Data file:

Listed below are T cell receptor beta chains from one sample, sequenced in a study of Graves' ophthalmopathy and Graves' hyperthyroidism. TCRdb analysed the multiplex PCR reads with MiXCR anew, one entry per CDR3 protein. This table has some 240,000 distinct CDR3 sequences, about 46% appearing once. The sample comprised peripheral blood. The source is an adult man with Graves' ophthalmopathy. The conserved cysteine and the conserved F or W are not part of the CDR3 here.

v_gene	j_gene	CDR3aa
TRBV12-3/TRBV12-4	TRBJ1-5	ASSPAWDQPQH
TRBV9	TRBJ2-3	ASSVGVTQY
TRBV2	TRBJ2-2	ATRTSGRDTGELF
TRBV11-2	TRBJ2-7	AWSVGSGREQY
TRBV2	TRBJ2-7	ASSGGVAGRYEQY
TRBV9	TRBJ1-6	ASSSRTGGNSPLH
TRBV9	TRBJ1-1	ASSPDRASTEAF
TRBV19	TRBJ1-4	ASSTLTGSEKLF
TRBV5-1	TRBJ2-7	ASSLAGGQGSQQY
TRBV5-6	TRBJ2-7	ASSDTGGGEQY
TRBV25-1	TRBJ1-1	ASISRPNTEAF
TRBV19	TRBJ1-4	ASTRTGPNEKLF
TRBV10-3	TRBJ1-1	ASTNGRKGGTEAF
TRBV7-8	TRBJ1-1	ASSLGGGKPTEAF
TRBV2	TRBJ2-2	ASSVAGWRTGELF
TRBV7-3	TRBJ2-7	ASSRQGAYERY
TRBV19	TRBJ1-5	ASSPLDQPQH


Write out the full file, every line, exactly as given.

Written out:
Listed below are T cell receptor beta chains from one sample, sequenced in a study of Graves' ophthalmopathy and Graves' hyperthyroidism. TCRdb analysed the multiplex PCR reads with MiXCR anew, one entry per CDR3 protein. This table has some 240,000 distinct CDR3 sequences, about 46% appearing once. The sample comprised peripheral blood. The source is an adult man with Graves' ophthalmopathy. The conserved cysteine and the conserved F or W are not part of the CDR3 here.

v_gene	j_gene	CDR3aa
TRBV12-3/TRBV12-4	TRBJ1-5	ASSPAWDQPQH
TRBV9	TRBJ2-3	ASSVGVTQY
TRBV2	TRBJ2-2	ATRTSGRDTGELF
TRBV11-2	TRBJ2-7	AWSVGSGREQY
TRBV2	TRBJ2-7	ASSGGVAGRYEQY
TRBV9	TRBJ1-6	ASSSRTGGNSPLH
TRBV9	TRBJ1-1	ASSPDRASTEAF
TRBV19	TRBJ1-4	ASSTLTGSEKLF
TRBV5-1	TRBJ2-7	ASSLAGGQGSQQY
TRBV5-6	TRBJ2-7	ASSDTGGGEQY
TRBV25-1	TRBJ1-1	ASISRPNTEAF
TRBV19	TRBJ1-4	ASTRTGPNEKLF
TRBV10-3	TRBJ1-1	ASTNGRKGGTEAF
TRBV7-8	TRBJ1-1	ASSLGGGKPTEAF
TRBV2	TRBJ2-2	ASSVAGWRTGELF
TRBV7-3	TRBJ2-7	ASSRQGAYERY
TRBV19	TRBJ1-5	ASSPLDQPQH